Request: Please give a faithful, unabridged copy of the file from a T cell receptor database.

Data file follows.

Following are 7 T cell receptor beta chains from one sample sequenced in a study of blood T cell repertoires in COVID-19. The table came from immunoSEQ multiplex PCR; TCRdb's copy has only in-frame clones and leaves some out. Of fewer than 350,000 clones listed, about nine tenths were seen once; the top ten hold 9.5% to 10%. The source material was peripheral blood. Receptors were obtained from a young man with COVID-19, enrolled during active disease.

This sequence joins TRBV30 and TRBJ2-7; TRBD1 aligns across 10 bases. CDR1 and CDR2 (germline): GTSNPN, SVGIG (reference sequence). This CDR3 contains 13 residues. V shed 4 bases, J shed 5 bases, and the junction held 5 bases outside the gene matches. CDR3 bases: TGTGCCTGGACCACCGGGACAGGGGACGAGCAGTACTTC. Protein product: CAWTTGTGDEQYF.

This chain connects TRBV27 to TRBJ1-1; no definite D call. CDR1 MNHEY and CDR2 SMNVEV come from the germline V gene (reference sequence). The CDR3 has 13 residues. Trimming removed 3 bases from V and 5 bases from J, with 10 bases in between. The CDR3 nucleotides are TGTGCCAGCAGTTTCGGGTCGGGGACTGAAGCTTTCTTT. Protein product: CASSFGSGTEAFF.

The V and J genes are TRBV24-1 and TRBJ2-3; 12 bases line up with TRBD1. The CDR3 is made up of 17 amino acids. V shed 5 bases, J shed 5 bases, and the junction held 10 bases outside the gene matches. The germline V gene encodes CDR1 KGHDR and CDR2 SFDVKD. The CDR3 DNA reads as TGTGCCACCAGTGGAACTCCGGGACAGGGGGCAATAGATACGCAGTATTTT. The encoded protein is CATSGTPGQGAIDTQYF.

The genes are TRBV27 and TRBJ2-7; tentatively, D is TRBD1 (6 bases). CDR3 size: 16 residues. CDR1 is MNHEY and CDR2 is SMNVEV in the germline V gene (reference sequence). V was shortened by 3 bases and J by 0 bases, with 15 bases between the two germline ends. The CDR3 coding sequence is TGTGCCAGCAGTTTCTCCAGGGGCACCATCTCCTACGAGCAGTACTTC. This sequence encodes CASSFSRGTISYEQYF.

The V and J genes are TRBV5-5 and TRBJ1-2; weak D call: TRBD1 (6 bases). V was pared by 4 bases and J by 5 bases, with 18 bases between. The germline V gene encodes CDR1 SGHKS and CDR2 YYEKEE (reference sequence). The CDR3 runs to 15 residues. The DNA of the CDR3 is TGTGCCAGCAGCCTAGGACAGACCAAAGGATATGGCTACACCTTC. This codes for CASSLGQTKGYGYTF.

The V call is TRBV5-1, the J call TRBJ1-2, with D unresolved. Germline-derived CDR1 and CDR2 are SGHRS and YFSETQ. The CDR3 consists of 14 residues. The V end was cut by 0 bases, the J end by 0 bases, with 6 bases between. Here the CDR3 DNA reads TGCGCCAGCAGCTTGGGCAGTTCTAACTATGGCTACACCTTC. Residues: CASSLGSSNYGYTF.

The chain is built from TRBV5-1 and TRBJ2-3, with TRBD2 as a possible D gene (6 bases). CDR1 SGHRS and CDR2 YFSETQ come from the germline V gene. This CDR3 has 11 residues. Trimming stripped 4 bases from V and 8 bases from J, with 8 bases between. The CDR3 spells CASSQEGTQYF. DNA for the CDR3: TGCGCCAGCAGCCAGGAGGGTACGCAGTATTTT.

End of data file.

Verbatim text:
Following are 7 T cell receptor beta chains from one sample sequenced in a study of blood T cell repertoires in COVID-19. The table came from immunoSEQ multiplex PCR; TCRdb's copy has only in-frame clones and leaves some out. Of fewer than 350,000 clones listed, about nine tenths were seen once; the top ten hold 9.5% to 10%. The source material was peripheral blood. Receptors were obtained from a young man with COVID-19, enrolled during active disease.

This sequence joins TRBV30 and TRBJ2-7; TRBD1 aligns across 10 bases. CDR1 and CDR2 (germline): GTSNPN, SVGIG (reference sequence). This CDR3 contains 13 residues. V shed 4 bases, J shed 5 bases, and the junction held 5 bases outside the gene matches. CDR3 bases: TGTGCCTGGACCACCGGGACAGGGGACGAGCAGTACTTC. Protein product: CAWTTGTGDEQYF.

This chain connects TRBV27 to TRBJ1-1; no definite D call. CDR1 MNHEY and CDR2 SMNVEV come from the germline V gene (reference sequence). The CDR3 has 13 residues. Trimming removed 3 bases from V and 5 bases from J, with 10 bases in between. The CDR3 nucleotides are TGTGCCAGCAGTTTCGGGTCGGGGACTGAAGCTTTCTTT. Protein product: CASSFGSGTEAFF.

The V and J genes are TRBV24-1 and TRBJ2-3; 12 bases line up with TRBD1. The CDR3 is made up of 17 amino acids. V shed 5 bases, J shed 5 bases, and the junction held 10 bases outside the gene matches. The germline V gene encodes CDR1 KGHDR and CDR2 SFDVKD. The CDR3 DNA reads as TGTGCCACCAGTGGAACTCCGGGACAGGGGGCAATAGATACGCAGTATTTT. The encoded protein is CATSGTPGQGAIDTQYF.

The genes are TRBV27 and TRBJ2-7; tentatively, D is TRBD1 (6 bases). CDR3 size: 16 residues. CDR1 is MNHEY and CDR2 is SMNVEV in the germline V gene (reference sequence). V was shortened by 3 bases and J by 0 bases, with 15 bases between the two germline ends. The CDR3 coding sequence is TGTGCCAGCAGTTTCTCCAGGGGCACCATCTCCTACGAGCAGTACTTC. This sequence encodes CASSFSRGTISYEQYF.

The V and J genes are TRBV5-5 and TRBJ1-2; weak D call: TRBD1 (6 bases). V was pared by 4 bases and J by 5 bases, with 18 bases between. The germline V gene encodes CDR1 SGHKS and CDR2 YYEKEE (reference sequence). The CDR3 runs to 15 residues. The DNA of the CDR3 is TGTGCCAGCAGCCTAGGACAGACCAAAGGATATGGCTACACCTTC. This codes for CASSLGQTKGYGYTF.

The V call is TRBV5-1, the J call TRBJ1-2, with D unresolved. Germline-derived CDR1 and CDR2 are SGHRS and YFSETQ. The CDR3 consists of 14 residues. The V end was cut by 0 bases, the J end by 0 bases, with 6 bases between. Here the CDR3 DNA reads TGCGCCAGCAGCTTGGGCAGTTCTAACTATGGCTACACCTTC. Residues: CASSLGSSNYGYTF.

The chain is built from TRBV5-1 and TRBJ2-3, with TRBD2 as a possible D gene (6 bases). CDR1 SGHRS and CDR2 YFSETQ come from the germline V gene. This CDR3 has 11 residues. Trimming stripped 4 bases from V and 8 bases from J, with 8 bases between. The CDR3 spells CASSQEGTQYF. DNA for the CDR3: TGCGCCAGCAGCCAGGAGGGTACGCAGTATTTT.